Wednesday's ruling challenges the legality of the Bush administration's now-defunct Terrorist Surveillance Program and could open the way for plaintiffs to seek damages from the government for violating restrictions outlined in the 1978 Foreign Intelligence Surveillance Act.
The case stems from a 2006 lawsuit filed by the Oregon branch of the Saudi al-Haramain Islamic Foundation, since closed, and two of its lawyers, Wendell Belew and Asim Ghafoor.
The plaintiffs learned they were being wiretapped by the National Security Agency when the government accidentally turned over to them logs of intercepted calls.
The government demanded the logs be returned, and under the judge's orders, lawyers weren't allowed to use the content of the classified documents in their lawsuit against the government.
U.S. District Judge Vaughn Walker, chief judge of the northern California district, said the plaintiffs had established "aggrieved person" status and shown that "they were subjected to warrantless domestic national security surveillance."
The case puts the Obama administration in a bind, trying to shield a program of which President Barack Obama himself previously had been critical.
At the same time, the administration must defend the government from other possible claims that could arise from the surveillance program.
The Obama administration tried to block the al-Haramain case, claiming that allowing it to continue would potentially expose intelligence methods. The Bush administration had made similar arguments.
The judge rejected the government's attempt to use its state secrets privilege, saying that in this case the FISA law trumped the state secrets claim.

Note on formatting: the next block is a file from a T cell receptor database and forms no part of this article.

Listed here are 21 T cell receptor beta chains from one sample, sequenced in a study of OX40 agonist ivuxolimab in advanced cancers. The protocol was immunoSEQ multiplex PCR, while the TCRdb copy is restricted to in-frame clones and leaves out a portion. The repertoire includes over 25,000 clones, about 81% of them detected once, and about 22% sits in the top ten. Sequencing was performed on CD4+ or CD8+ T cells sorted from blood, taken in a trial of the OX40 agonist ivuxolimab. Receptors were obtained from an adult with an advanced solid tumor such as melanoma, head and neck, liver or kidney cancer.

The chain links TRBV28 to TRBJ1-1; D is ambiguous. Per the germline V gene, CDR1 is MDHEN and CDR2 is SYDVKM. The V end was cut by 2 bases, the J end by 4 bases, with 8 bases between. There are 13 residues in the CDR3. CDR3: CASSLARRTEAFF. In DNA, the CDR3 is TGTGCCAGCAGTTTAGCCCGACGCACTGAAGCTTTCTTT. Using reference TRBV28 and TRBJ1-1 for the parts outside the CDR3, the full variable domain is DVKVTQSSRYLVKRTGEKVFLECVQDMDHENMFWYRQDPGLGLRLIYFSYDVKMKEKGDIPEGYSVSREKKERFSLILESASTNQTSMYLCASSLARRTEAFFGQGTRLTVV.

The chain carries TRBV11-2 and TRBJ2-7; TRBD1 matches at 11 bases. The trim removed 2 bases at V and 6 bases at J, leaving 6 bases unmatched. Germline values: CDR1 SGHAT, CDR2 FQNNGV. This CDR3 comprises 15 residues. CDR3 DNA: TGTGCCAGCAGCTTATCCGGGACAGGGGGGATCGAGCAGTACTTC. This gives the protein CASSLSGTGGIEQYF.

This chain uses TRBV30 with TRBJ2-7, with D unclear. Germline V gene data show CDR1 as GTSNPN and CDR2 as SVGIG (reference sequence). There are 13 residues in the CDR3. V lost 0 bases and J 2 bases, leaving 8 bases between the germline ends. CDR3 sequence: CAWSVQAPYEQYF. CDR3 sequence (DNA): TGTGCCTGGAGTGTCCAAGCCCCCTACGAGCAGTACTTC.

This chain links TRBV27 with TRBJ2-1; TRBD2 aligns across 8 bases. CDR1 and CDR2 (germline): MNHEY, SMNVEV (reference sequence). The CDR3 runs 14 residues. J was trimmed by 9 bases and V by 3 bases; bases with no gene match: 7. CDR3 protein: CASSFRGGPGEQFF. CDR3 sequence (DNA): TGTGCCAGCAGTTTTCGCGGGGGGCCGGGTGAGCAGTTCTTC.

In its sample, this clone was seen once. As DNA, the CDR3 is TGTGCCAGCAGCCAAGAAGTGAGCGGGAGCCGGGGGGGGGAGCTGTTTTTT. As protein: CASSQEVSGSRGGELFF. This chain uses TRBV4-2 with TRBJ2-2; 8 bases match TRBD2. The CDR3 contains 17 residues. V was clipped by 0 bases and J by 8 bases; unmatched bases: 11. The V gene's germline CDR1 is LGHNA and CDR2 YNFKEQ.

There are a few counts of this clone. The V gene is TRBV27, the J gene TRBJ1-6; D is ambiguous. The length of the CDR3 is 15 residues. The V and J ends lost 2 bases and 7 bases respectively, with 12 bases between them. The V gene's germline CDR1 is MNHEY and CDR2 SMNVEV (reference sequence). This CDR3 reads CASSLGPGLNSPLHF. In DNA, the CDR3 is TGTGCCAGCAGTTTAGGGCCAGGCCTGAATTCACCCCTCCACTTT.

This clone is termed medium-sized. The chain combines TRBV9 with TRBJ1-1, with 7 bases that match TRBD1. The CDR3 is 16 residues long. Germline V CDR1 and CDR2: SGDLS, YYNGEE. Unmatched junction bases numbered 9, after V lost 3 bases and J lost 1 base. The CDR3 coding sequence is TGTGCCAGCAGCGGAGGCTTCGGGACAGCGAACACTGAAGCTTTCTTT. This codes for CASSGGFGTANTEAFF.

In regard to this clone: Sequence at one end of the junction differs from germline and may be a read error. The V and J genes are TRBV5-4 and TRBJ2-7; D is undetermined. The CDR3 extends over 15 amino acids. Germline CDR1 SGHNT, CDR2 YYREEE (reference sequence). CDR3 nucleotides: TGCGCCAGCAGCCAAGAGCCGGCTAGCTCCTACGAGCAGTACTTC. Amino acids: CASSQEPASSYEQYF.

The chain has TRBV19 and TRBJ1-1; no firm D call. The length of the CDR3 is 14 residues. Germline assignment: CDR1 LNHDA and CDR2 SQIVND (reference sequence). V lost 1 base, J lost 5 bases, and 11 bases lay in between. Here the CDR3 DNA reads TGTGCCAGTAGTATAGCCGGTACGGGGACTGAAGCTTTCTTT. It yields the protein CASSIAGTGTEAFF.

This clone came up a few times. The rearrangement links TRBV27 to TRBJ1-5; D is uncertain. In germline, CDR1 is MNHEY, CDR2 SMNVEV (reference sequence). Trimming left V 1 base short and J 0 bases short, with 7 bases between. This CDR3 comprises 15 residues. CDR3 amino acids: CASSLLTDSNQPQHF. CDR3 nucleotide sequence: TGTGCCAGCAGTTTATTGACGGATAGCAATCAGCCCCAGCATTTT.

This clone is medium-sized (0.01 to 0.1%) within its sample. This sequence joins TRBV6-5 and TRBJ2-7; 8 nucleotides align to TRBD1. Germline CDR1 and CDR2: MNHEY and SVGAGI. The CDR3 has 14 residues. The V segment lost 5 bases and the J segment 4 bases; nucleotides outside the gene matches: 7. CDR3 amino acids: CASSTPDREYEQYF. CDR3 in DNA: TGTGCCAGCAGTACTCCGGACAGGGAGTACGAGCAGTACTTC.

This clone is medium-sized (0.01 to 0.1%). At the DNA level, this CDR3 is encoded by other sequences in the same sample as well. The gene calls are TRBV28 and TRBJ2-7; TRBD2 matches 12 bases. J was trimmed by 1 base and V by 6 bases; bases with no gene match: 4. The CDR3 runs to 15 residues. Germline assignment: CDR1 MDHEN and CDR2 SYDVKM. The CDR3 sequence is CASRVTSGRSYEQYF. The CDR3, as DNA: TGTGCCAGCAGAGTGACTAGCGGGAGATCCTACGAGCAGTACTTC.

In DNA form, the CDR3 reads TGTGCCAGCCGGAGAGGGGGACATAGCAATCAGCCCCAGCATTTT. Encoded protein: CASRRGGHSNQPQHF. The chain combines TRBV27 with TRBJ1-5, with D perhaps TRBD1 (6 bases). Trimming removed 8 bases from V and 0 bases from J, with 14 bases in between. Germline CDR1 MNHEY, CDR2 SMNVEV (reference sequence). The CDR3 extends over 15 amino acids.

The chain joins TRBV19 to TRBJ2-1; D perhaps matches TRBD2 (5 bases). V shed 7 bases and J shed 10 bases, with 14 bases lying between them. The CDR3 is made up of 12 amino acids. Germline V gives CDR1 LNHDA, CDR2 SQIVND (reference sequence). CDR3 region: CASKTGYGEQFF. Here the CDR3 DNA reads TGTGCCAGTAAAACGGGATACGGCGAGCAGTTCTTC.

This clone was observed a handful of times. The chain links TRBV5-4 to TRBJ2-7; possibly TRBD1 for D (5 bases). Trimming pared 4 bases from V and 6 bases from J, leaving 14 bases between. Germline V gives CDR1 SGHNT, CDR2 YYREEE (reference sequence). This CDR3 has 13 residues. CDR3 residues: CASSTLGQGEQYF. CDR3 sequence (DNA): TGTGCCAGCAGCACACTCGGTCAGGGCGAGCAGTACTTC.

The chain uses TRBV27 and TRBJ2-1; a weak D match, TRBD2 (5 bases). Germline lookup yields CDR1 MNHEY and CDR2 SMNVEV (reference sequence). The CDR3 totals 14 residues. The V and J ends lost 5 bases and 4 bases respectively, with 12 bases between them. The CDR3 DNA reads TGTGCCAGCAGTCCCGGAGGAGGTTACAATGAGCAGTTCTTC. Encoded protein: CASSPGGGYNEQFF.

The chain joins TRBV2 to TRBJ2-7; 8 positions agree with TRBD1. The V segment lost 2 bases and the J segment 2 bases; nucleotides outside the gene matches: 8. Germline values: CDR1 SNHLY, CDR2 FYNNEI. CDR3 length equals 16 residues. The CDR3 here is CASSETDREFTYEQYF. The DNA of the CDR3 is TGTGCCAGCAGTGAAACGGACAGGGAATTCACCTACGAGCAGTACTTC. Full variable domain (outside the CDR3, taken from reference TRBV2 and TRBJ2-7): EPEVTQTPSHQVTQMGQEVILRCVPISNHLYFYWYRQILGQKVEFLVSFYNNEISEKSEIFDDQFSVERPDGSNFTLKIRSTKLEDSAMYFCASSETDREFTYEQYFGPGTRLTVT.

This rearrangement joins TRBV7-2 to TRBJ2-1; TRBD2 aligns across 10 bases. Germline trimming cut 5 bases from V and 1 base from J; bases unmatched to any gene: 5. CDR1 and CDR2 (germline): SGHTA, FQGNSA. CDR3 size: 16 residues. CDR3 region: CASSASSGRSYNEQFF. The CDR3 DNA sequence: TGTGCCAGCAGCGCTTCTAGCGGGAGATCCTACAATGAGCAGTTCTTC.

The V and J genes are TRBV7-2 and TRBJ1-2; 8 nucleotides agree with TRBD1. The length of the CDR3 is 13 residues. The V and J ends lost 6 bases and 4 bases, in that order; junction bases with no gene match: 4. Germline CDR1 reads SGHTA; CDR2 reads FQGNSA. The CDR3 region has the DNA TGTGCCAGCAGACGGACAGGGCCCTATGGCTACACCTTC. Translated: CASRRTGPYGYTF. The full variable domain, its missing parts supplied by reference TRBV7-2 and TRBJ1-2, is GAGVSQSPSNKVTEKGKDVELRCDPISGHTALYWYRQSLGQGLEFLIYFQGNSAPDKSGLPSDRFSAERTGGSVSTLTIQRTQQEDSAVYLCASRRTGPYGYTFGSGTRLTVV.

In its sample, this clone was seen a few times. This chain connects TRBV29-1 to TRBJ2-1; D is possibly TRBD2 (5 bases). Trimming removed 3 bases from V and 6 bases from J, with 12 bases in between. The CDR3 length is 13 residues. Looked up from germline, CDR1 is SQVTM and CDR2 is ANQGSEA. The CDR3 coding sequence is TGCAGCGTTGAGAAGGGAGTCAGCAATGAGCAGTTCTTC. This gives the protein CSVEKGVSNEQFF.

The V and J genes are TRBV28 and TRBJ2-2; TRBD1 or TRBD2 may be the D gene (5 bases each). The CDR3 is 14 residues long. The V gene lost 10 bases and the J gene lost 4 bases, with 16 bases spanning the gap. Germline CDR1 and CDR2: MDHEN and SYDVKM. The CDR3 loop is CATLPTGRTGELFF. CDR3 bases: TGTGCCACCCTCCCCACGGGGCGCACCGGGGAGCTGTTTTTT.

The Justice Department said Wednesday it was reviewing the judge's ruling and noted that the Obama administration had set new policies on the use of state secrets, aiming to use the privilege only sparingly and in important national-security matters. The department is likely to appeal.
"The attorney general has instituted key reforms to the department's state secrets policy to strike an appropriate balance between rebuilding the public's trust in the government's use of this privilege while recognizing the imperative need to protect national security," said Justice Department spokeswoman Tracy Schmaler.
Jon Eisenberg, an attorney for the plaintiffs, said his clients would review their options, which he had previously told the court included seeking damages in the "hundreds of thousands of dollars."
Mr. Eisenberg said he believed his clients had proof of at least 202 days of surveillance. The law allows penalties of $100 a day per violation per person, plus additional punitive damages.
"There's not a lot of money here but this case isn't about recovering money," Mr. Eisenberg said. "It's about presidential power. Kings, monarchs are above the law, not United States presidents; they don't have the freedom to ignore the act of Congress."
Companies that conducted the wiretapping on the government's behalf are shielded from lawsuits under an update to the FISA law passed by Congress last year.
The update, which President Barack Obama voted for as a senator, also included expanded powers for the government to conduct wiretaps without a warrant, incorporating some elements of the Terrorist Surveillance Program.
About damn time.